Teacher license reciprocity allows candidates who hold an out-of-state license to earn a license in a receiving state, subject to meeting state-specific requirements. Reciprocity agreements allow states to work through variations in licensing systems to coordinate license transfers and fill vacant teaching positions with qualified candidates. Most states have policies in place to improve reciprocity for certain teachers, but few states provide full reciprocity for all fully licensed teachers.

Education Commission of the States researched teacher license reciprocity in all states to provide four comprehensive resources:

  • 50-State Comparison: Click on the questions below to access 50-state comparisons for each of 11 data points, current through August 1, 2017.
  • State Profiles: Click here to view individual state profiles detailing all 11 data elements for a single state, current through August 1, 2017.
  • NEW! Data Visualization: Click here to explore our data set through our interactive web interface.
  • 50-State Review: Click here to read an overview brief summarizing the data trends across all 50 states.

Key Takeaways

  • Six states offer full teacher license reciprocity for all eligible, fully licensed teachers. In these states, fully licensed out-of-state teachers, regardless of experience, are immediately eligible to receive a standard teaching license and are subject to few or no additional requirements.
  • Thirty-five states plus the District of Columbia (D.C.) established differing requirements for experienced and inexperienced teachers, limiting licensure barriers for candidates meeting established experience requirements. Fourteen states plus D.C. require candidates with classroom experience provide evidence of effectiveness in past performance, oftentimes limiting barriers for candidates who can demonstrate success.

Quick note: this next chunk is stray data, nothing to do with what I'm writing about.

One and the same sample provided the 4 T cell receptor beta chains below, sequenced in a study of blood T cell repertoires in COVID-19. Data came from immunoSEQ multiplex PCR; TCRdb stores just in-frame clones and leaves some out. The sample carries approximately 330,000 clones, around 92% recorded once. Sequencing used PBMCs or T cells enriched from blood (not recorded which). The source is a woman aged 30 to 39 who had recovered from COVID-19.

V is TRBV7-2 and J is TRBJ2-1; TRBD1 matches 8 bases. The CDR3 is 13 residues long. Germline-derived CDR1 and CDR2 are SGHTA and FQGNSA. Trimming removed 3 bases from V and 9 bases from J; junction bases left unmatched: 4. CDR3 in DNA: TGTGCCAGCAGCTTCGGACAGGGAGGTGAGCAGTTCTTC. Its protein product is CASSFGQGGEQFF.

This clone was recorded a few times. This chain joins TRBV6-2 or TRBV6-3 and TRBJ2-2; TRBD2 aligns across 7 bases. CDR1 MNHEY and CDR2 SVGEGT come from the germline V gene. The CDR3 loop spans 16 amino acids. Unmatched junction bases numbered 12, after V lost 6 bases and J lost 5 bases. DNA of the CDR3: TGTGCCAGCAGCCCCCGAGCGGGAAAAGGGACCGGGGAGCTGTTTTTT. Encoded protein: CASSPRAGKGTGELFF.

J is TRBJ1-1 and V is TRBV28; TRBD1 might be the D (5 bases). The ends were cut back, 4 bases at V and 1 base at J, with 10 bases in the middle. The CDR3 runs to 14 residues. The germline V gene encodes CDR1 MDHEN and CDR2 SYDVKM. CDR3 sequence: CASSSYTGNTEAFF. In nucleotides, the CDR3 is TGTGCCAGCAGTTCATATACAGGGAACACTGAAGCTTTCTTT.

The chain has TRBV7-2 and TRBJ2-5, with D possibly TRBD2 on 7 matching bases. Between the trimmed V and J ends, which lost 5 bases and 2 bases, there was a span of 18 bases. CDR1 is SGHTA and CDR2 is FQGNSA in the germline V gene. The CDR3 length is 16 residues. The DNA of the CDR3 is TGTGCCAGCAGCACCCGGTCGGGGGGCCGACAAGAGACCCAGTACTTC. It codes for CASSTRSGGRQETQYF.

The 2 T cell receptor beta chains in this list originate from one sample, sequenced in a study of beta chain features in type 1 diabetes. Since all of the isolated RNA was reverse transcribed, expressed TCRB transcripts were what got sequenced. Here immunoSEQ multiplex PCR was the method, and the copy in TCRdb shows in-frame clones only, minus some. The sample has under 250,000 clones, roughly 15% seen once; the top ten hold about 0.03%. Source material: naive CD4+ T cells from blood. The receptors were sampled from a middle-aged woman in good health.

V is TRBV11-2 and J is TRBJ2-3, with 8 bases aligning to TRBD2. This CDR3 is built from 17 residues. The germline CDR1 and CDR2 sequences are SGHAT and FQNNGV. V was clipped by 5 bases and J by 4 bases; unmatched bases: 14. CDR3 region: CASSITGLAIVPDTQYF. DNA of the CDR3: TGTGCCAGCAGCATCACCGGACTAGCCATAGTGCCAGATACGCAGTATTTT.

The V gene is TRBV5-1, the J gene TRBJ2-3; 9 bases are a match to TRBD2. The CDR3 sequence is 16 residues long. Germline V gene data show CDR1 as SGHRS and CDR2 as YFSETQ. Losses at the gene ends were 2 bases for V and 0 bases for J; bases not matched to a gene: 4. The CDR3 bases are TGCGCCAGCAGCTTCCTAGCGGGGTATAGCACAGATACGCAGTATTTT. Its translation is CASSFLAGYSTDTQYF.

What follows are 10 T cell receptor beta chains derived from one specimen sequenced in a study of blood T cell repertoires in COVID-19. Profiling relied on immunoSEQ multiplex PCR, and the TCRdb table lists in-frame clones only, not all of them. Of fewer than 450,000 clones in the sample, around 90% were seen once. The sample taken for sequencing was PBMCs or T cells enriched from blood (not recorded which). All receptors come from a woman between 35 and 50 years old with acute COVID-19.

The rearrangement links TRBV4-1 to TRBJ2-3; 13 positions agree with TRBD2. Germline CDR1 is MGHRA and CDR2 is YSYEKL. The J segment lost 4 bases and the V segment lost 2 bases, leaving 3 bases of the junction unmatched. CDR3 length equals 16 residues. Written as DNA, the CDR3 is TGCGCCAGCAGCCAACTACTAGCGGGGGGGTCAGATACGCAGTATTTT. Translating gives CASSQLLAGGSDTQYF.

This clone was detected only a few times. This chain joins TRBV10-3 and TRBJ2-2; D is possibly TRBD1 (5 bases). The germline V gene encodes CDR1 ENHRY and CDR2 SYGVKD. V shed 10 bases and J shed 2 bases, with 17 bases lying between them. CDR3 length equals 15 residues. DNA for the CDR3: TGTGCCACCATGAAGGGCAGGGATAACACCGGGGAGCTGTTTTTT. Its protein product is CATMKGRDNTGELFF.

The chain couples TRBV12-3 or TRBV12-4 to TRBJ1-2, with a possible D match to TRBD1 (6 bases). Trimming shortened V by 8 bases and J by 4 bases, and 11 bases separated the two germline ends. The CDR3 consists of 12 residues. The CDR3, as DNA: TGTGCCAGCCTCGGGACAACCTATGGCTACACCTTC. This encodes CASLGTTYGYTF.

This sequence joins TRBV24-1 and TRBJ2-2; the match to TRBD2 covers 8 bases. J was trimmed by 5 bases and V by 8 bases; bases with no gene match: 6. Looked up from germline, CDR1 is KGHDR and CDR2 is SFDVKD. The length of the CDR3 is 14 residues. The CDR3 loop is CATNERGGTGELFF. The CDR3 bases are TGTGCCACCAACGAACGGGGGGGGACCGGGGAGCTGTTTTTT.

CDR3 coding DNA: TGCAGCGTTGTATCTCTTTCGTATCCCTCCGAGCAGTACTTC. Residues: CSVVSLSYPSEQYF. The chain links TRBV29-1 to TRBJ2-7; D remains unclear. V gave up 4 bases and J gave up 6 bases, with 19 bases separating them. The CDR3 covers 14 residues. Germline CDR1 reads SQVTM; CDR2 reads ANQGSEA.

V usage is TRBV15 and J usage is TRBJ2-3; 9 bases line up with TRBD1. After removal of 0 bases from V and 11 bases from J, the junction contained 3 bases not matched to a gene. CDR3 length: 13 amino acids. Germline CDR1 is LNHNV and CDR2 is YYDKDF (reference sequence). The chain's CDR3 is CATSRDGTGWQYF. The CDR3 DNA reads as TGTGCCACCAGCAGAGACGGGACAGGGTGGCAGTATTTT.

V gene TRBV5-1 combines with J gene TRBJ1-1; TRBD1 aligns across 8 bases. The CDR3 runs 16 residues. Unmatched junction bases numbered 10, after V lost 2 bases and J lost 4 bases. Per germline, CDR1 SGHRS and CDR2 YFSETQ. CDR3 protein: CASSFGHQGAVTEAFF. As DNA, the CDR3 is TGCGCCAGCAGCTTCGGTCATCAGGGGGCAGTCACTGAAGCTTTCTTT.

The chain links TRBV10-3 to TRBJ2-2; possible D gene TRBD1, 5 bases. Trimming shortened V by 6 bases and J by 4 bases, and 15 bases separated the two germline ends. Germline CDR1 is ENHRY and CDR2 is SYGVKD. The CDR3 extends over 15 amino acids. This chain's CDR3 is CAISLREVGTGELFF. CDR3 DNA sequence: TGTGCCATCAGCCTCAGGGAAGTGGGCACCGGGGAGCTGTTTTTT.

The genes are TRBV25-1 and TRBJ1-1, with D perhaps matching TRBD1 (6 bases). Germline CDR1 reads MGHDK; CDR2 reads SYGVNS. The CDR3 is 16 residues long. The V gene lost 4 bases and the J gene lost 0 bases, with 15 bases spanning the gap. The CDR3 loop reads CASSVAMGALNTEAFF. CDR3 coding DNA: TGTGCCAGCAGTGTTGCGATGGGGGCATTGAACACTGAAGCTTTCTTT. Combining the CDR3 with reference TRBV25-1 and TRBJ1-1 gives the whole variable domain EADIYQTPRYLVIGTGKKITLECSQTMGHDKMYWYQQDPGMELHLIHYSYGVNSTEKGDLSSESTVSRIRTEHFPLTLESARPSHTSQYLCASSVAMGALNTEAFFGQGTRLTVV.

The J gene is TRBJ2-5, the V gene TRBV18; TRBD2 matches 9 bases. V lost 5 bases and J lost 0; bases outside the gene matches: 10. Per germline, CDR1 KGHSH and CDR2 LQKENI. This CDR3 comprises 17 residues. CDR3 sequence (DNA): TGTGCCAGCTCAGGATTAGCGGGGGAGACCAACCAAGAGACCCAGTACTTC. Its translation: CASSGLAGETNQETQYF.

• Thirty-one states require that some or all out-of-state teacher candidates take additional coursework or training prior to entering a classroom, or within a certain number of years of teaching. Forty-three states plus D.C. require that some or all out-of-state teacher candidates take additional assessments.

50-State Comparisons

  1. State licensure website
  2. State information on reciprocity
  3. Has the state signed the NASDTEC Interstate Agreement?
  4. Does the state have full reciprocity by statute for out-of-state teachers?
  5. Does the state have additional coursework requirements in place for out-of-state teachers?
  6. Does the state provide a test-out or other exemption option for coursework requirements?
  7. Does the state have additional assessment requirements in place for out-of-state teachers?
  8. Does the state have different requirements in place for experienced and inexperienced out-of-state teachers?
  9. Does the state require out-of-state teachers with experience provide evidence of effectiveness?
  10. Does the state provide special reciprocity for out-of-state teachers with advanced credentials?
  11. Does the state provide special reciprocity (or other supports) for military spouses?
  12. All data points for all states

Related Resources

Staff Contact
Stephanie Aragon
saragon@ecs.org
303.299.3614


 PUBLISHED: September 18, 2017

 AUTHOR(S):

 RESOURCE TYPE:

 EDUCATION LEVEL:

 STATE(S): Nationwide

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